@DeanLittleHigh‘s reply is exactly on target.

If stoats were the size of labradors weโ€™d have run out of cows by now.

(photos from Wikimedia Commons; video embedded from Twitter)

p.s. Short-tailed weasels / stoats turn white in winter. Their winter fur is called ermine.

Ravagers of Jewelweed

Jewelweed browsed by deer, Schenley Park, Aug 2020 (photo by Kate St. John)

Seven years ago yellow (Impatiens pallida) and orange (Impatiens capensis) jewelweed were so plentiful in Schenley Park that their flowers attracted bumblebees, hummingbirds and my own curiosity. I often blogged about them as in this August 2013 article: Experiments with Jewelweed.

But all that has changed. In the last seven years the deer population in Schenley Park has exploded. Without predators deer can double their population in just two to three years. Two deer became 16 … and Schenley started with more than 2.

Meanwhile, edible plants have not increased exponentially and they can’t keep up with the heavy browsing. Jewelweed is a deer favorite so it’s routinely “mowed” to ankle height.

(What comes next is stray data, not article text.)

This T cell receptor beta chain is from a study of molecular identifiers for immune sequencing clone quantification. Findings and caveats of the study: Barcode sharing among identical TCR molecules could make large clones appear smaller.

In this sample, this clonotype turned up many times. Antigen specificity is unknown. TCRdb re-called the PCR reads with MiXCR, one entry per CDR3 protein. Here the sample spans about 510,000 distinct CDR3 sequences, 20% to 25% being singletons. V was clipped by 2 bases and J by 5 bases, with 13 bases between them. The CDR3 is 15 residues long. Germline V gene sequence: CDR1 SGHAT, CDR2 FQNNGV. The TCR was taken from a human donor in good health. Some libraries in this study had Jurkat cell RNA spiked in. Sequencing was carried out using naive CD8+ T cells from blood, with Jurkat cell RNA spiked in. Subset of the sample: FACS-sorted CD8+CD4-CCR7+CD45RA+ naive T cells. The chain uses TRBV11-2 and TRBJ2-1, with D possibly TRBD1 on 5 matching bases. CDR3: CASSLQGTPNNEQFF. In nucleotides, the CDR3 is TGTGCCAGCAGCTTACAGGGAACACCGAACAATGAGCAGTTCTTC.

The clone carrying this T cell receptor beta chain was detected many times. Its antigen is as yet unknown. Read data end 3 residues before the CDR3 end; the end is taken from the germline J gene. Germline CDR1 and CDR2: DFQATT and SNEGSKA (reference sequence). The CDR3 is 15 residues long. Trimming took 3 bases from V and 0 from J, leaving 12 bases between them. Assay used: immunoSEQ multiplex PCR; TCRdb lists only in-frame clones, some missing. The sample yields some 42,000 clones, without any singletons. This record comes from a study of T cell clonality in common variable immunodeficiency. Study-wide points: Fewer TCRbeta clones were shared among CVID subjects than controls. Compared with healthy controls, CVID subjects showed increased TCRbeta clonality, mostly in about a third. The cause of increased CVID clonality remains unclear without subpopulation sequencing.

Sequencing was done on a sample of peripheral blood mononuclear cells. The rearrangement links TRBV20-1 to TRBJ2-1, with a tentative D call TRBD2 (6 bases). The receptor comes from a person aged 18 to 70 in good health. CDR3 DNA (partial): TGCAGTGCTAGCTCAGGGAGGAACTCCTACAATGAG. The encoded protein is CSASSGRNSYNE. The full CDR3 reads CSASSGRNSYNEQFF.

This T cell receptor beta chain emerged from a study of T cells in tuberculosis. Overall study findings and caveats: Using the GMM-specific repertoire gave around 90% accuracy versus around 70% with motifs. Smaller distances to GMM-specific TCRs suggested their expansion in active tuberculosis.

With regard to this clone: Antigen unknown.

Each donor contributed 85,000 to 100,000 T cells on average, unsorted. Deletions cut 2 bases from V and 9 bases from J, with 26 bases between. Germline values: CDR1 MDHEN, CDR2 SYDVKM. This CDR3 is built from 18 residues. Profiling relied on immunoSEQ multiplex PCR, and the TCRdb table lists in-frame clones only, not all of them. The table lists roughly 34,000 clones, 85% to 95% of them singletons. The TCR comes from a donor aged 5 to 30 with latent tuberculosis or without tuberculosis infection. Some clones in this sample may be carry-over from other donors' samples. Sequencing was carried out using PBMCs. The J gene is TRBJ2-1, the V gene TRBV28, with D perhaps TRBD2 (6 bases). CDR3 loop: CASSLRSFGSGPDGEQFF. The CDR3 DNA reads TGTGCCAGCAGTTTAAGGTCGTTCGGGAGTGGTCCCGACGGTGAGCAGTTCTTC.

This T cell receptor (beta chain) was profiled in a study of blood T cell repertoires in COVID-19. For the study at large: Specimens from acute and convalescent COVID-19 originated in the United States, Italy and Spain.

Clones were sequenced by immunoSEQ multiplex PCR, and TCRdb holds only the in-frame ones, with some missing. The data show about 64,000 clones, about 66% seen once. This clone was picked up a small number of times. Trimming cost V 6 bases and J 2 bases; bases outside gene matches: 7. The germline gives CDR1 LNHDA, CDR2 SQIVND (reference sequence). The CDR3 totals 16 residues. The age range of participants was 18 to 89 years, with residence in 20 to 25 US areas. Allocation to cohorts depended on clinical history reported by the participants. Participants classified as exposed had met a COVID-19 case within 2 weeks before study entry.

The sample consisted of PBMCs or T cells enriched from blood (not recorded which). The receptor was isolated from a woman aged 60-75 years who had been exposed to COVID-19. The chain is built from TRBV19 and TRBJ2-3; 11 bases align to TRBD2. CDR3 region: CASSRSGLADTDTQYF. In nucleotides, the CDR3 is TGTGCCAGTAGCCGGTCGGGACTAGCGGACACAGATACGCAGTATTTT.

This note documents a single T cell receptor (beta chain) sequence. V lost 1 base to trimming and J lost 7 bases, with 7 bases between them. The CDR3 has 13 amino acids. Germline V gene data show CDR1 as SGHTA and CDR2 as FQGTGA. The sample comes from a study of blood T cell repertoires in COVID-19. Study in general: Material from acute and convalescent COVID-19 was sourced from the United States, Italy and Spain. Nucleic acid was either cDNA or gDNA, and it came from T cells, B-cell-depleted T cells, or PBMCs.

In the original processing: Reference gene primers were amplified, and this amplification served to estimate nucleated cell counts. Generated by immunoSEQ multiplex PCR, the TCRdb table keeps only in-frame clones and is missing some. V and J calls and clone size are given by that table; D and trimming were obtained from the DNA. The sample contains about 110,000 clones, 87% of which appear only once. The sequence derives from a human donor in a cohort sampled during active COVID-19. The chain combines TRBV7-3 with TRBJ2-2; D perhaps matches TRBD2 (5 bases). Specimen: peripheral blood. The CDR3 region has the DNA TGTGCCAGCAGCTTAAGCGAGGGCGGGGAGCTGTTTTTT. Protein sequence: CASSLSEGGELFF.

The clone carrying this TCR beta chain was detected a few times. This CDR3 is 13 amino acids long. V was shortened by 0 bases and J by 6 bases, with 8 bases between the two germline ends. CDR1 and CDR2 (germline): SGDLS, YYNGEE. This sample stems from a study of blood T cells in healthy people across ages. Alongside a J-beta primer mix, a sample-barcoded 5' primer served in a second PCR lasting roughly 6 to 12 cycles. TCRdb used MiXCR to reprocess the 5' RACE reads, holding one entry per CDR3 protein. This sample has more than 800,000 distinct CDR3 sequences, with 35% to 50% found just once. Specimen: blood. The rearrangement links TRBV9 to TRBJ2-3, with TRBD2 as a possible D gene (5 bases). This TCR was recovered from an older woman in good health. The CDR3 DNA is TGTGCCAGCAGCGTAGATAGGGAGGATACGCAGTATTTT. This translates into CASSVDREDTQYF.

A large patch of jewelweed ‘mowed’ by deer, Schenley Park, Aug 2020 (photo by Kate St. John)

A few individuals are able to sprout new leaves while the deer consume other areas but these recovering plants are few and far between.

This summer it’s hard to find a complete plant.

Jewelweed sprouts after deer browsing, Aug 2020 (photo by Kate St. John)

The situation bothers me but has posed real problems for Andrea Fetters of the University of Pittsburgh who is studying pollen-associated viruses in Impatiens capensis and Impatiens pallida. She has so few study objects in Schenley Park that she’s had to add study sites north of Pittsburgh where jewelweed thrives because deer aren’t so plentiful.